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Unread 03-08-2004, 08:36 PM   #1
Ron Wood
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Post Early Frame Tutorial

Most of our Luger Forum members are familiar with the designation of "Long Frame" and "Short Frame". The "long" frame and receiver is 1mm longer than the "short" frame and receiver, with the extra length occurring in front of the takedown lever. The threaded portion of the long and short frame barrels are also 2mm different in length and therefore are not interchangeable.

However, some beginning Luger fans may not be aware that during early Luger development there were several transition steps from the old model long frame to the new model short frame.

Here are Type categorizations of these transition steps that I have made into a little guide. These are my observations and I am sure this list may not be totally comprehensive and that exceptions do exist (all bets are off on 1920 era Lugers), but it is by and large representative. I welcome any recommended corrections, changes or comments.

Type I - Old model long frame, thick rounded frame and trigger guard the full width of the frame. Type I is found on 1900 military and commercial Lugers, 1900 and 1902 Carbines, some 1902 Prototypes, and the 1904 Navy (with the addition of a stock lug).



Type II - Old model short frame, squared off frame, trigger guard the full width of the frame, and "thin" frame below the takedown lever. Type II is found on 1902 commercial, American Eagle, and test Lugers (Dutch, German, and American Eagle), some 1902 Prototypes, and 1903 Commercial.



Type III - New model long frame, rounded frame with rebated trigger guard (trigger guard machined narrower than the frame). Type III is found on 1906 Navy, early 1906 commercial and American Eagle (some safety marked and some with stock lug), 1906 Swiss (DWM Cross in Sunburst, DWM Cross in Shield and Waffenfabrik Bern produced).



Type IV - New model short frame, squared off thin frame, rebated trigger guard. Type IV is found on early 1906 9mm Lugers (Commercial, American Eagle, Russian) and the 1907 .45 Caliber Test Luger. Also found on 1906 7.65mm Lugers such as: 1906 Bulgarian, M2 Portuguese, some Commercial, and some Swiss.



Type V - New model short frame, squared off thick frame (with the thicker area below the takedown lever), rebated trigger guard. Type V is found on virtually all Lugers produced after 1908, to include commercial and contract Lugers of the 1906 pattern with grip safety.

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Unread 03-09-2004, 12:05 AM   #2
Dwight Gruber
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Ron,

Thanks for the really excellent and informative tutorial. I have a couple of questions.

What frame details would one find on a 1904 Navy?

In Type II, to what 1902 American Eagle Test Lugers do you refer?

--Dwight
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Unread 03-09-2004, 03:29 AM   #3
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Dwight,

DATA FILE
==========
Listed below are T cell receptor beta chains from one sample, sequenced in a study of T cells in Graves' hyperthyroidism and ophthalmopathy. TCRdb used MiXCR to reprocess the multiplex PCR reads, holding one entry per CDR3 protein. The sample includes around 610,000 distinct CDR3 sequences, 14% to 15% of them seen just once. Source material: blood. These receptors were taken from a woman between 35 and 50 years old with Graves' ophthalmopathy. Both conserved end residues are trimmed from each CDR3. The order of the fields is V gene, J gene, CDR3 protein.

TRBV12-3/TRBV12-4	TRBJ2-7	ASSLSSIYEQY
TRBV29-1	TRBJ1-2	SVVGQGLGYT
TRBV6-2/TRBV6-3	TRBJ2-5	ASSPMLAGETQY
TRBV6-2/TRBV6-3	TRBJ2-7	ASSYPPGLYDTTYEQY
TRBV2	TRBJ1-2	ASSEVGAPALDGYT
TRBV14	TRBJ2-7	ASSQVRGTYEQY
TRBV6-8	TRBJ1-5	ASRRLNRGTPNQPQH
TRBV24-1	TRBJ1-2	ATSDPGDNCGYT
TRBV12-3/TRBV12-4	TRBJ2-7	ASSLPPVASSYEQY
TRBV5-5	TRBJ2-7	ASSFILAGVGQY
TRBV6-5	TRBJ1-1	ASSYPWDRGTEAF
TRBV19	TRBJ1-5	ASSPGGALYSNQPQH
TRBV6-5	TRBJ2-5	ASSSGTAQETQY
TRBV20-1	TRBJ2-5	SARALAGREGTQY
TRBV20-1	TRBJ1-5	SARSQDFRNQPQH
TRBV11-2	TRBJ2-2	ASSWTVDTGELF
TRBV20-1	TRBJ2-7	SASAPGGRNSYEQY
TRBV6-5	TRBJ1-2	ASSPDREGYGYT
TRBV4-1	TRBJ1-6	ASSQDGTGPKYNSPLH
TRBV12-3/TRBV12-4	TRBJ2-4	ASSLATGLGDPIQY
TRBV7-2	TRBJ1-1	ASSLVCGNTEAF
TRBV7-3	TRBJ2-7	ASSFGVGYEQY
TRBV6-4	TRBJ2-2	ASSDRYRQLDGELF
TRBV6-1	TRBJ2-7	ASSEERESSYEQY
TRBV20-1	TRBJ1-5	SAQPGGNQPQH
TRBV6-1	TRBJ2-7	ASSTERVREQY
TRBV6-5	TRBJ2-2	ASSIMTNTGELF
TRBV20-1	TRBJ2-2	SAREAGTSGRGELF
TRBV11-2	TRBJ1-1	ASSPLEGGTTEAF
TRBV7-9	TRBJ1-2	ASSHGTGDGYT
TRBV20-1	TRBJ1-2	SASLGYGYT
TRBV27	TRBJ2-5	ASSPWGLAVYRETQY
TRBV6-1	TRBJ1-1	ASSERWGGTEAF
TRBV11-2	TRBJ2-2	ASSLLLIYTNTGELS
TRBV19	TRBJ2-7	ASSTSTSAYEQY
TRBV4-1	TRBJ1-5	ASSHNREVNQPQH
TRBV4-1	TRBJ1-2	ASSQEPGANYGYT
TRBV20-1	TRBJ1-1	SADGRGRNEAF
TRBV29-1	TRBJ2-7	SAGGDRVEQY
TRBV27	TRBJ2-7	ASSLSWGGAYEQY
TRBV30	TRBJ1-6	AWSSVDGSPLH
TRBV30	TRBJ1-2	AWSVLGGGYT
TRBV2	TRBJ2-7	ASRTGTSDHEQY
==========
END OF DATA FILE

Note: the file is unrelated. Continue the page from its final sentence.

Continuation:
The 1904 Navy frame is the old model flat laminated mainspring type "long" frame BUT with the addition of a stock lug. I will add the 1904 Navy to the Type I examples. Thank you.

The 1902 US Test Cartridge Counter Lugers had the American Eagle over the chamber.
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Unread 03-09-2004, 09:02 AM   #4
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Ron,

Excellent. I immediately pulled the lugers from the safe and was able to find this info:

The 1913 1906-pattern KNIL fits the type V image like a glove.

The 1937 S/42 is slightly different (type VI ?)
in that the rebated trigger guard starts a little lower than on the type V.
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Unread 03-09-2004, 12:58 PM   #5
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Gerben,

Thank you for your comments. Your observation on your S/42 is well taken and is one of the many additional variations that can be found among the different manufacturers. The different shaped transitions from the trigger guard to the front grip strap, the Mauser "hump", the variations in machining the groove in the stock lug - the list goes on and on. I will let that essay to another student of the Luger (mostly because I don't have examples of these "reproduction" Lugers to photograph!).
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Unread 03-12-2004, 10:52 AM   #6
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Ron,

Very interesting and educational - thanks! I had to pull out my Lugers to check. The US Eagle test Luger fits the picture, but I was confused when I looked at my mongrel S/42 from 1938. What I am thinking of is the external little hole for the spring for the takedown lever, just in front of the trigger guard - it's not there. I see that your Type III doesn't seem to have one either, although it could be that the end of the spring is perfectly flush with the hole and doesn't show in the picture. Anyway, I believe my 1938 S/42 should have one, or did they come in different variants? I can't remember what this looked like on the other Lugers that I've owned over the years. Sorry about the picture quality, the Canon Ixus isn't that good on close-ups.

Regards,

Balder
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Unread 03-12-2004, 11:49 AM   #7
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Balder, (Edited: While I was composing this masterpiece you have already discovered my observation. I must really try to be more speedy)

Actually, on my Type III example the spring does protrude a wee bit, but from the slightly elevated angle I took the picture it isn't visible.

Your photography is quite good. Unless my eyes deceive me, I do detect the end of the spring that has been finished flush with the frame, and the expected hole is present, just cleverly disguised.

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